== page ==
After Texas A&M added yet another blue-chip prospect to the highest-rated recruiting class in college football Wednesday, coach Jimbo Fisher went off about rumors that booster-funded endorsement deals were fueling the Aggies’ success.
“There is no $30 million fund. There is no 10 million, there is no five million. This is garbage,” Fisher said. “It pisses me off.”
College football’s traditional signing period opened with most of the heavy lifting having already been done in mid-December. Texas A&M came into the day with the top-rated class in the country, according to 247 Sports’ composite rankings. Southeastern Conference rivals and national title game participants Alabama and Georgia were Nos. 2 and 3, respectively.
Then Shemar Stewart, one of the most highly regarded players in Florida, picked the Aggies over Miami to give Texas A&M’s class the best score the website has ever handed out. Stewart is the seventh five-star prospect in Texas A&M’s 2022 class.
While no one has publicly put their name on allegations of improper recruiting by Texas A&M, internet message boards have run wild with speculation.
“To me it’s insulting to the players that we recruited that that’s why they would come here,” Fisher told reporters. “You ever been to a game here? You ever come to school here and see the education? You ever talk about the 12th Man and the Aggie network when you’re done? There ain’t a better university in this country.”
The former Florida State coach called out a specific Oklahoma fan message board post and a site that aggregated the post, which alleged a $30 million fund was set up to pay Aggies players for use of their names, images and likenesses. He said some in the mainstream media have perpetuated the rumors, and that rival coaches are doing the same.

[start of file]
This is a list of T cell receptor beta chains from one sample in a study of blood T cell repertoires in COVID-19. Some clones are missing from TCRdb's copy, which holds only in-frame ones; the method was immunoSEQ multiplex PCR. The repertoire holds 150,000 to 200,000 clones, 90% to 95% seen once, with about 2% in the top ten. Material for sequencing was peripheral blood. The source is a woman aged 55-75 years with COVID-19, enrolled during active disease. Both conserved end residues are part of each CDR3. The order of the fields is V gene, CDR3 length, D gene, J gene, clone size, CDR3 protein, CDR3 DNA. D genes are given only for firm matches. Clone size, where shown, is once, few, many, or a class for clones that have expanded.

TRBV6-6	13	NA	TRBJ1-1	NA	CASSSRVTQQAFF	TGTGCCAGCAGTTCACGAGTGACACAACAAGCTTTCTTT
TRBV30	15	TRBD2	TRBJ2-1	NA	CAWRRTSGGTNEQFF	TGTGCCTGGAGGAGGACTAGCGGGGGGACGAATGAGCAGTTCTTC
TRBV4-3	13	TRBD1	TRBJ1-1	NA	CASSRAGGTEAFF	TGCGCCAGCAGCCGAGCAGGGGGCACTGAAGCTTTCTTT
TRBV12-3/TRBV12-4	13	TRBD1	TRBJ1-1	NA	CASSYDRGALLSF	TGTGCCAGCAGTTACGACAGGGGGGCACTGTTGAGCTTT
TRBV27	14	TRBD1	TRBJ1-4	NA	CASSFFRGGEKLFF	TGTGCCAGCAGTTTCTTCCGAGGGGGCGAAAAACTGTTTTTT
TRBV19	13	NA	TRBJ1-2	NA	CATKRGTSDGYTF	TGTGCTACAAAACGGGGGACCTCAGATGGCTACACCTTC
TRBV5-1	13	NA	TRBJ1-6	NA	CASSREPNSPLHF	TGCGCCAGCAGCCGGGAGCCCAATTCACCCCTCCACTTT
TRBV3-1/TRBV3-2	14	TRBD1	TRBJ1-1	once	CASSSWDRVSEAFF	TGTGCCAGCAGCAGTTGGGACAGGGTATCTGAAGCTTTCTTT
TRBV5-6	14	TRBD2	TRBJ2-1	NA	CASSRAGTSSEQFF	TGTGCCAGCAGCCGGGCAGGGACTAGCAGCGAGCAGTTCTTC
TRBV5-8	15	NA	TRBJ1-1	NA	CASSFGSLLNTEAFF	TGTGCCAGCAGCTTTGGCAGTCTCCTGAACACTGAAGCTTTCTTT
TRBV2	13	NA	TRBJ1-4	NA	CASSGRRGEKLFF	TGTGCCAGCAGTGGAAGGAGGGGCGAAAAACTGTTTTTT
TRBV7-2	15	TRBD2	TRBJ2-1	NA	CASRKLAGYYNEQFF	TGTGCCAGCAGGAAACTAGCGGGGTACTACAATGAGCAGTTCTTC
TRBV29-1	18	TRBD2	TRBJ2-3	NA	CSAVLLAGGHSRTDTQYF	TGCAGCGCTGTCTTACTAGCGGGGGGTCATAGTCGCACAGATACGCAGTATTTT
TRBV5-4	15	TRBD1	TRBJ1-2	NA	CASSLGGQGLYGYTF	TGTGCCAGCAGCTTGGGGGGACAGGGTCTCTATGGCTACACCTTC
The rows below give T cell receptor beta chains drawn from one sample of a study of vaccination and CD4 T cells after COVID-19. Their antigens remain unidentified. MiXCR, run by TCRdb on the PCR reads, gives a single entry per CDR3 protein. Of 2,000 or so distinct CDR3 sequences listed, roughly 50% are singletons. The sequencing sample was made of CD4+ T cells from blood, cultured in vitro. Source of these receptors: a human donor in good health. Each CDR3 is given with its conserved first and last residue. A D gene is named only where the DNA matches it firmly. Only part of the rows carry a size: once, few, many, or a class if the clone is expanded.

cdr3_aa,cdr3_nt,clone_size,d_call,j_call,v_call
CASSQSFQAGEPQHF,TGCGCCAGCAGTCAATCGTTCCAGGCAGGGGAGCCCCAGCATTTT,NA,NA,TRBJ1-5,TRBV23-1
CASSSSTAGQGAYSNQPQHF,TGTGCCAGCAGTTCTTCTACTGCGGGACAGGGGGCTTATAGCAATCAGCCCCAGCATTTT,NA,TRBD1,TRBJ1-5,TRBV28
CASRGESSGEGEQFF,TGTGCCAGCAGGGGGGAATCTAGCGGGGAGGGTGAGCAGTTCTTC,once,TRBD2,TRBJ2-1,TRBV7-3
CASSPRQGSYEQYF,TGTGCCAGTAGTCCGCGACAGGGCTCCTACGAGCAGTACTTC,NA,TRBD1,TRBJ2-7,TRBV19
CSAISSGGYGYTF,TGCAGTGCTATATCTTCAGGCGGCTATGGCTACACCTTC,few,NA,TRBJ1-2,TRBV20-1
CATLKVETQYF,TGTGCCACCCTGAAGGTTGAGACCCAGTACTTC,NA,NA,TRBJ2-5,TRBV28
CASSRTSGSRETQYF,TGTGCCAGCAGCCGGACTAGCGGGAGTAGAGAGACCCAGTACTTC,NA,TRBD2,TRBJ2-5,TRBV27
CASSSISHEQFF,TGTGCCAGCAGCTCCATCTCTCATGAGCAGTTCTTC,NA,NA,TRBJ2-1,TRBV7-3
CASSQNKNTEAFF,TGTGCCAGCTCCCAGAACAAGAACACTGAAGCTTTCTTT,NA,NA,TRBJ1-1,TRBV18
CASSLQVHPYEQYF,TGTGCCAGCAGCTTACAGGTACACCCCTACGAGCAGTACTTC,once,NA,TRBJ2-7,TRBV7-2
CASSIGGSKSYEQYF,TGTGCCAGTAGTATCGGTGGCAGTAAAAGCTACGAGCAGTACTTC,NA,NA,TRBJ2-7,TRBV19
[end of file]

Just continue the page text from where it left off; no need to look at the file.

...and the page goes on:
“Clown acts,” Fisher said. “Multiple coaches in our league. And the guys griping about NIL, griping about the transfer portal, are using it the most and bragging about it the most. It’s a joke.”
Mississippi coach Lane Kiffin on Tuesday lamented the lack of detailed rules regulating NIL payments to college athletes.
“It’s basically like dealing with different salary caps,” Kiffin said. “We now have a sport that has completely different salary caps and some of these schools are five- or 10 times more than everybody else of what they can pay these players. I know nobody uses those phrases but that is what it is. I joked the other day that I didn’t know if Texas A&M was going to incur a luxury tax in how much they paid for their signing class.”
Fisher did not name any coaches specifically, but he added: “I’ll tell you what, I know how some of those guys recruit, too. Go dig into that.”
Texas A&M is coming off a disappointing 8-4 season, though the Aggies did upset Alabama. In four years under Fisher, A&M is 34-14 but this is its fourth straight top-10 recruiting class.
“If you don’t like that we’re coming on, get used to it,” Fisher said. “We ain’t going nowhere.”
For newly hired coaches such as USC’s Lincoln Riley, Oklahoma’s Brent Venables, Miami’s Mario Cristobal, Florida’s Bill Napier and LSU’s Brian Kelly, pulling together that first recruiting class can be like trying to rally in the fourth quarter.
“You talk about coming in at the end of November with your main signing day just a few weeks away, really assembling a class that took, I think, all of our talent, patience, skill to assemble,” Riley said Wednesday.
Riley walked into maybe the toughest situation after USC fired Clay Helton early last season. USC had few players committed when Riley arrived, so he leaned heavily on the transfer portal.
USC signed only eight high school players, among them cornerback Domani Jackson, a five-star from California. Riley has signed 13 transfers so far. Most notably, former Oklahoma quarterback Caleb Williams announced he would be joining his former Sooners coach at USC.
Venables and Oklahoma actually ended up with a top-10 class.
“That was a race,” Venables said. “It’s been a sprint for the past couple of months.”
LSU and Florida both ended up in the top 20 under their new coaches.
Kelly had a big win on Wednesday, landing five-star Harold Perkins from Texas, a player who had been committed to Texas A&M.
Miami also made a strong late push to crack the top 20, beating LSU for four-star running back TreVonte’ Citizen from Louisiana.
Twice since getting to LSU from Notre Dame, Kelly has been part of a viral video of him dancing with —- or maybe more accurately near — a recruit during a visit to his new school.
Kelly is one for two on landing those recruits. Tight end Danny Lewis, who was in the latest video, signed with Alabama on Wednesday.
“I like to dance, too,” Crimson Tide coach Nick Saban said.
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